Sunday, September 20, 2009

Looted Art in Spain via Germany: Thyssen-Bornemisza Can Be Sued In Federal Court

In Cassirer v. Kingdom of Spain, found here the Ninth Circuit dealt with a case of first impression. Where Germany stole an artwork, and Spain bought the stolen artwork, does the Foreign Sovereign Immunity Act (FSIA) make Spain immune from suit in a US federal court? The case arose from a Nazi taking a Pissarro from Claude Cassirer's mother in Nazi Germany in 1939.

The legal question presented was whether the expropriation exception to sovereign immunity in Section 1605(a)(3) of the FSIA applied to a sovereign entity that was not alleged to have taken property in violation of international law.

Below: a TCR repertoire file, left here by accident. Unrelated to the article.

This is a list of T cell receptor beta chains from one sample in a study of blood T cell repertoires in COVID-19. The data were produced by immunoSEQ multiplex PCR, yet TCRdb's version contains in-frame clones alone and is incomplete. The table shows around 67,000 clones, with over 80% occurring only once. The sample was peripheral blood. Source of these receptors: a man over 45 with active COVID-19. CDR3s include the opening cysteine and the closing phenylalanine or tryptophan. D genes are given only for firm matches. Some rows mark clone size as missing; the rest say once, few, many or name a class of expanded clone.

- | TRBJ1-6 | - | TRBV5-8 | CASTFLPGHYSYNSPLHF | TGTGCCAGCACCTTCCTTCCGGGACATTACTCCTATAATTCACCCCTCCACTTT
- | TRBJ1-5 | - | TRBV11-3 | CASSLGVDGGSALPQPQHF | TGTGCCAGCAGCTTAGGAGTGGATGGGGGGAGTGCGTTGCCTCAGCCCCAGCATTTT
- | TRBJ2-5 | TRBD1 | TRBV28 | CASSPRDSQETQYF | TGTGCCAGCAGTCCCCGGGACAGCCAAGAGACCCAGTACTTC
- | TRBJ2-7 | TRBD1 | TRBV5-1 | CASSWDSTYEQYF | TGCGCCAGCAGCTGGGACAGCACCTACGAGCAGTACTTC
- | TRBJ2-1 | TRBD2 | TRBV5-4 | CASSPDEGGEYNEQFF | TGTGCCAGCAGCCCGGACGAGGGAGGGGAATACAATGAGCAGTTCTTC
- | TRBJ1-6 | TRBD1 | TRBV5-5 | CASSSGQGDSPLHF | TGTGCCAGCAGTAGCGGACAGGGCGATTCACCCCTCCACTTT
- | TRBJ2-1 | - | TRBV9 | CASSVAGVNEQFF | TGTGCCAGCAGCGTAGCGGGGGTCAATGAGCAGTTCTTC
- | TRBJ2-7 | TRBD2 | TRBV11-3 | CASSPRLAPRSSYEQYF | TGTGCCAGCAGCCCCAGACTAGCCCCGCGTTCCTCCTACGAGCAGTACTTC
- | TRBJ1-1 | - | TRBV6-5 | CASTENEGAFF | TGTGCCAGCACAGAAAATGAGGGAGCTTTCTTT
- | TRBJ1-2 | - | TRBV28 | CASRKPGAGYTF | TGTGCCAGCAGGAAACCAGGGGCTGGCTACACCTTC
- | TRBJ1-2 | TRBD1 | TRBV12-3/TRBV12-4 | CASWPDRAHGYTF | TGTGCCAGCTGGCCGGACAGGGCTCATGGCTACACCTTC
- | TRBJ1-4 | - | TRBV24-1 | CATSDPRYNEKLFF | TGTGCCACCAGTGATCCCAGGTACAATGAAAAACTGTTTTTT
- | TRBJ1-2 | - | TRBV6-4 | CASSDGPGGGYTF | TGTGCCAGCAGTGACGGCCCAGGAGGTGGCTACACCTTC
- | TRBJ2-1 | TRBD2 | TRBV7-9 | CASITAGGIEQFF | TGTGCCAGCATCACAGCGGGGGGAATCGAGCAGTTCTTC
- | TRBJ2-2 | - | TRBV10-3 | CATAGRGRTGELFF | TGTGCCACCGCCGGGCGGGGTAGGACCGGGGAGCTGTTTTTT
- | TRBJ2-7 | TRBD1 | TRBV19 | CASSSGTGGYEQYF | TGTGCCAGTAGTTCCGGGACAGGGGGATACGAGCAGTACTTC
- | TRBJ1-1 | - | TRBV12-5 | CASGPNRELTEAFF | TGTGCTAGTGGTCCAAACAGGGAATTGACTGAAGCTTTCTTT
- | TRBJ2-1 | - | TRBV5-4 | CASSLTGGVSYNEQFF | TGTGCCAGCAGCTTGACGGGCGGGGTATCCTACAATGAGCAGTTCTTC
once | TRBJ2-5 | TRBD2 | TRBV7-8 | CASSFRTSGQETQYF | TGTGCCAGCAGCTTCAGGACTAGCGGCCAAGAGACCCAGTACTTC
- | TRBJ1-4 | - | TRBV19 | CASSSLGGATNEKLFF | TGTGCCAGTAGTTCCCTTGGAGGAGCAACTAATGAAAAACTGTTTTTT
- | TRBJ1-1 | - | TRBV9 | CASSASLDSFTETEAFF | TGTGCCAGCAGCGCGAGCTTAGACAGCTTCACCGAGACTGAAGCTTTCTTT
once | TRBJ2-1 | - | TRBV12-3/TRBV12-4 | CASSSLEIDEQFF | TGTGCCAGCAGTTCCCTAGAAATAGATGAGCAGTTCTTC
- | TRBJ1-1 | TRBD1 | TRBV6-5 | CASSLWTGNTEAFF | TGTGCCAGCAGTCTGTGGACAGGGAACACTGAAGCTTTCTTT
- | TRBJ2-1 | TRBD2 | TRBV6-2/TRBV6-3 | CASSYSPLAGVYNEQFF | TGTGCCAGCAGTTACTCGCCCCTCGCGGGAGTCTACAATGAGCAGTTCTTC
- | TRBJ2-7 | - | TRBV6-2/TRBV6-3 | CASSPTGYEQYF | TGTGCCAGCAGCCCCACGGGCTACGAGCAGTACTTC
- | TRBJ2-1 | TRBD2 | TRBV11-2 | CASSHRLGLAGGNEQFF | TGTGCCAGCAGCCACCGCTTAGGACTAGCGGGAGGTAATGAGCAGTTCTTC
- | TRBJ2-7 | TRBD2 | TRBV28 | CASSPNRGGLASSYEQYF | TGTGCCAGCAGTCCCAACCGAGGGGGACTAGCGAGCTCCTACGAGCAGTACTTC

Spain bought a collection from a Swiss-based Baron Thyssen-Bornemisza and started a museum based on the collection.

This is similar to the arrangement Austria has with the Leopold Museum. The Leopold's collection is now being researched at the insistence of the Jewish Community of Vienna, which held protests and roped off the entire Leopold Museum in yellow "crime scene" tape.

When you buy from the Swiss the type of art that Nazis liked to loot, you really ought to check the provenance. Shame on Spain. Let's hope they set up a commission to publicly investigate the collection and give back the things that have been stolen from murdered Jews.

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